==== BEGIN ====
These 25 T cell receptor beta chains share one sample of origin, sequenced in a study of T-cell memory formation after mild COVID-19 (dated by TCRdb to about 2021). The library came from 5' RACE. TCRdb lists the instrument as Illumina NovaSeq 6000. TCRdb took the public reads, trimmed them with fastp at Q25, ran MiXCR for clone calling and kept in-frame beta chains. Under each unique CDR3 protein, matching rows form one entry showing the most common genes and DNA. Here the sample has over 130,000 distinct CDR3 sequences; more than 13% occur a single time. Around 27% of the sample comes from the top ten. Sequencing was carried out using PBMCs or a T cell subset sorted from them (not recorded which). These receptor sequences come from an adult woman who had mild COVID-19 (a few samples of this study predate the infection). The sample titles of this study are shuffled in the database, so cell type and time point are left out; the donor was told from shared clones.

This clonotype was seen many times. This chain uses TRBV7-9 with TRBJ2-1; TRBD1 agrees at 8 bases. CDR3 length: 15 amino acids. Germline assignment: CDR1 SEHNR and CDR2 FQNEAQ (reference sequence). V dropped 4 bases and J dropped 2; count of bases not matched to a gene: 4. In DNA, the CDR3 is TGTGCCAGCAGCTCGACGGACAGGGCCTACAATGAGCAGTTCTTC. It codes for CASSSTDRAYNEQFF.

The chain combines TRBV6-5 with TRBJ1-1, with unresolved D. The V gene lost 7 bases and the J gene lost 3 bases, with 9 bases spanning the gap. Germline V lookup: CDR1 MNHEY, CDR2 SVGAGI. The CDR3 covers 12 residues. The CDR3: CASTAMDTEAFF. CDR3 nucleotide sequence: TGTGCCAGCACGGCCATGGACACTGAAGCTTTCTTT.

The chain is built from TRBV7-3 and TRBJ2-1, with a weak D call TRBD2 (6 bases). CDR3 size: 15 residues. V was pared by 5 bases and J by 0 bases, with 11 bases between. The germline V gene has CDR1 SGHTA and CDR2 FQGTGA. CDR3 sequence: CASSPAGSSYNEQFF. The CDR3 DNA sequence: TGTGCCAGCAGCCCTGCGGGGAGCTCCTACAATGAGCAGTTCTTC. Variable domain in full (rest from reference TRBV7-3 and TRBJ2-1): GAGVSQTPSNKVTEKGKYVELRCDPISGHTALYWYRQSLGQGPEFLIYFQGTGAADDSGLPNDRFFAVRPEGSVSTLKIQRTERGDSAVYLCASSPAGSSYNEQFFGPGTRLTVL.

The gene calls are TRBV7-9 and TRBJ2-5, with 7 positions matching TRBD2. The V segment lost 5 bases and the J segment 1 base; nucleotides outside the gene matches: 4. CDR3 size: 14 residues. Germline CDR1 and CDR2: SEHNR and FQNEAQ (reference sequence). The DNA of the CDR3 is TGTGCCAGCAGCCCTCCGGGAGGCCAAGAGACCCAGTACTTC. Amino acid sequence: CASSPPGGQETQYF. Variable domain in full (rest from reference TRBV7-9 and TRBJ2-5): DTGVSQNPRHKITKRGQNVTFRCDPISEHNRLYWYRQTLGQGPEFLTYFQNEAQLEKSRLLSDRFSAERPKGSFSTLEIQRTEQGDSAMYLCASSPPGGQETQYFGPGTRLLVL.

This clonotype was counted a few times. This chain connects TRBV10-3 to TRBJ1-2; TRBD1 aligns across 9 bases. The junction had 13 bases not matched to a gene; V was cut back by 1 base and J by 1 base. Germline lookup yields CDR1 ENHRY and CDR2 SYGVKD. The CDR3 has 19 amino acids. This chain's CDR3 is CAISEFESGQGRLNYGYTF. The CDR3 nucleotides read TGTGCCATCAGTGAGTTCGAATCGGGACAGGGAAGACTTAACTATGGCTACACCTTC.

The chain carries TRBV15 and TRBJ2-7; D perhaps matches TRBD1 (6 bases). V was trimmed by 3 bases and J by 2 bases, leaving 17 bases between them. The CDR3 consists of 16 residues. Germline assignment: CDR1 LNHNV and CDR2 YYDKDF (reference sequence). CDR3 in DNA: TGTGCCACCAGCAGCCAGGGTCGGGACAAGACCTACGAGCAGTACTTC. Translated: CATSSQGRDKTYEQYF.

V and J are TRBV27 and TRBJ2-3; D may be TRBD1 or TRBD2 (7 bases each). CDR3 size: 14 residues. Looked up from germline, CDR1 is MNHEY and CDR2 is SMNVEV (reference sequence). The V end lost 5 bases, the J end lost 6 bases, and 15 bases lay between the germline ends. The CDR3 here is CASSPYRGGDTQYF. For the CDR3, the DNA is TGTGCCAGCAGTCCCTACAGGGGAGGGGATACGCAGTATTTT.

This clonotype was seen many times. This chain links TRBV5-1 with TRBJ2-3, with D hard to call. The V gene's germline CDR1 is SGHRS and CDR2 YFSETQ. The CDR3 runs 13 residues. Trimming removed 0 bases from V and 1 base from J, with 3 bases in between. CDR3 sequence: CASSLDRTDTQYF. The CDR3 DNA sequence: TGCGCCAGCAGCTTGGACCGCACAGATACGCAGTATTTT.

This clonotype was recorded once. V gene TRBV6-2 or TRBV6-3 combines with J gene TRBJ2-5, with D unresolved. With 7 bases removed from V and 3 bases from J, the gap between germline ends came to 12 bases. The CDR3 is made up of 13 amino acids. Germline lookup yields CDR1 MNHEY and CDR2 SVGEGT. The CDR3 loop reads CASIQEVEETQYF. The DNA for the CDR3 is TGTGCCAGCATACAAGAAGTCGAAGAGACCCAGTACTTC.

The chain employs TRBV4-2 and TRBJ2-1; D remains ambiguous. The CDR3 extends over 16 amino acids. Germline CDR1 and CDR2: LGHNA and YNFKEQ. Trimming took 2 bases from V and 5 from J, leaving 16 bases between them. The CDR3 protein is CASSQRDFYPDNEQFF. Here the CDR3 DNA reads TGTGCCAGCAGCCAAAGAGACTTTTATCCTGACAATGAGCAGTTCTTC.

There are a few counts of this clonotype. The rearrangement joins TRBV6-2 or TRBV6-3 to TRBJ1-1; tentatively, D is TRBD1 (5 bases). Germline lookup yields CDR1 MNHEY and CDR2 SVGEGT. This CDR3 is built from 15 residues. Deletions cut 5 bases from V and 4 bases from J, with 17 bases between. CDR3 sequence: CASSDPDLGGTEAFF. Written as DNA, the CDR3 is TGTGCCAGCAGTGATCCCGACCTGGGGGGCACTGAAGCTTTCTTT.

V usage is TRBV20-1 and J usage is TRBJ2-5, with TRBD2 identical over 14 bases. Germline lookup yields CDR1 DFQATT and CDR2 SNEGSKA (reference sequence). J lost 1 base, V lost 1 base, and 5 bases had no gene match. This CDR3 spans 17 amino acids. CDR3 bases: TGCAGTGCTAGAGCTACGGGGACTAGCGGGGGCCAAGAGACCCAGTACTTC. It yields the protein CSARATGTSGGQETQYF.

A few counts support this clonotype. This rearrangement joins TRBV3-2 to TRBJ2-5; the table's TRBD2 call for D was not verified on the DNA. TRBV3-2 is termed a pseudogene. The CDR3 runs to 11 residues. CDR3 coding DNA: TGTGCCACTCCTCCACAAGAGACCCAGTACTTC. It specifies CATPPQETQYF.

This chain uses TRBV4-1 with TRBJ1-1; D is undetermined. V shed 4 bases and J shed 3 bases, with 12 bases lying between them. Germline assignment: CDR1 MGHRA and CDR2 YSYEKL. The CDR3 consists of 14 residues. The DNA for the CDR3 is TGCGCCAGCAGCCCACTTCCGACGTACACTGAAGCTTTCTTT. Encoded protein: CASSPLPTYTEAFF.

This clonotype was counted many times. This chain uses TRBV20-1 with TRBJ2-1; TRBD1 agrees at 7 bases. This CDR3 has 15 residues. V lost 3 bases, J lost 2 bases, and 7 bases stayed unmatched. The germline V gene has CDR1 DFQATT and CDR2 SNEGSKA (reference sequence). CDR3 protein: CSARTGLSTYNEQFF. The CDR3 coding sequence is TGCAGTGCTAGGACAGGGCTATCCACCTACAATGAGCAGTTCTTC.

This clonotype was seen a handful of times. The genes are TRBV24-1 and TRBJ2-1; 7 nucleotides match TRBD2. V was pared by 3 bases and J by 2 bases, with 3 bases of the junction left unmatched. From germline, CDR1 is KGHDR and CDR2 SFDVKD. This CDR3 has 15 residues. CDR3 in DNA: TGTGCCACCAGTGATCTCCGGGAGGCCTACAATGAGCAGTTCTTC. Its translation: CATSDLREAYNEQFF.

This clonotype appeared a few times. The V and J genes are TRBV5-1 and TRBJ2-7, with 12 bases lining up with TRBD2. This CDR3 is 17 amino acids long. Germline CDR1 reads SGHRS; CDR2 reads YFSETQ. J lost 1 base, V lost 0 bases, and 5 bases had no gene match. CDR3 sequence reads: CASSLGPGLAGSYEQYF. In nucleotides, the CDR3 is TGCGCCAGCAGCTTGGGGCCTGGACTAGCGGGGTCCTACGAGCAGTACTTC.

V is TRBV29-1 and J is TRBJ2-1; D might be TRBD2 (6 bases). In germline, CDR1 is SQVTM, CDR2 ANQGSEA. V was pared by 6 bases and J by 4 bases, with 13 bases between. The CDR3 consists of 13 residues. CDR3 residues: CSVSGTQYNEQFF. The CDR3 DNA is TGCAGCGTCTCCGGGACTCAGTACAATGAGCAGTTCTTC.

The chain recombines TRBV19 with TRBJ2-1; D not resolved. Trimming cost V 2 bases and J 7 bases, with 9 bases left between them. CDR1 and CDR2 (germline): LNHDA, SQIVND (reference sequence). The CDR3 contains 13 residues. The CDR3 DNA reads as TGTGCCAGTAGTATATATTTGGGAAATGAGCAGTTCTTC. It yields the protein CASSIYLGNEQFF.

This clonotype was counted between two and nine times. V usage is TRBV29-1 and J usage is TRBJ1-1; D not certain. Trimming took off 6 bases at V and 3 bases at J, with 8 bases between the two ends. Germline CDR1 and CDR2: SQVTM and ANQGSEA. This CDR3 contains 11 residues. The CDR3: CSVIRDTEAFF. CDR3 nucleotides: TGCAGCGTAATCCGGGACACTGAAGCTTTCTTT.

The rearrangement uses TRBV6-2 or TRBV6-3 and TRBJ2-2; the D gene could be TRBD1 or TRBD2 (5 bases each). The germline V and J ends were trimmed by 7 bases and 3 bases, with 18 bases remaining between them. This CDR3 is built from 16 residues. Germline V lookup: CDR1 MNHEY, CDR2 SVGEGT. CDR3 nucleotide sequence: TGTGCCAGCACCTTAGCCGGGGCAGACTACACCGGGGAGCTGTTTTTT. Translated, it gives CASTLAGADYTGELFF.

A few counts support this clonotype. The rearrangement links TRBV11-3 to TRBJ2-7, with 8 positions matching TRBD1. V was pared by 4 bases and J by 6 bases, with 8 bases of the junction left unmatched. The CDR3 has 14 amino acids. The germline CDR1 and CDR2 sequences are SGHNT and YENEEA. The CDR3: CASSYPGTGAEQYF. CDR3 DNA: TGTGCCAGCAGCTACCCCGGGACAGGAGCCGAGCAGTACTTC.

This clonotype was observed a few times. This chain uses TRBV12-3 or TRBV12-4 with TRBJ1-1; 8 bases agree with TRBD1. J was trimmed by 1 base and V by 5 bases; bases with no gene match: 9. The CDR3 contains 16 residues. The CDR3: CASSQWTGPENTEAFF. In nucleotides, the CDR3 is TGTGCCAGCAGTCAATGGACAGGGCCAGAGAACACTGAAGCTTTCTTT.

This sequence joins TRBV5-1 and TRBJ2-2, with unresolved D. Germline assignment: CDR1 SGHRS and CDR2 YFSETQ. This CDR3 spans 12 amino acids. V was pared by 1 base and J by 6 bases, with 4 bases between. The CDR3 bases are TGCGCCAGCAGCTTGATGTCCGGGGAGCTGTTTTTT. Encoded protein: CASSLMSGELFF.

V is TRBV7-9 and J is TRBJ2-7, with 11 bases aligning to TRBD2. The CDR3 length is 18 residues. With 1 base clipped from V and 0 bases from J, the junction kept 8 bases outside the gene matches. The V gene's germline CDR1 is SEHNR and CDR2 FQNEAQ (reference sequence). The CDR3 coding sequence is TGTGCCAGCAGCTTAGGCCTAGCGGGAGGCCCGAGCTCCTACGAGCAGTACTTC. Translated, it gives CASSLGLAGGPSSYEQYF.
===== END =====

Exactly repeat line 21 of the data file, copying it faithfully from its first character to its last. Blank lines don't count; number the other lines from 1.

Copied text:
This clonotype was counted between two and nine times. V usage is TRBV29-1 and J usage is TRBJ1-1; D not certain. Trimming took off 6 bases at V and 3 bases at J, with 8 bases between the two ends. Germline CDR1 and CDR2: SQVTM and ANQGSEA. This CDR3 contains 11 residues. The CDR3: CSVIRDTEAFF. CDR3 nucleotides: TGCAGCGTAATCCGGGACACTGAAGCTTTCTTT.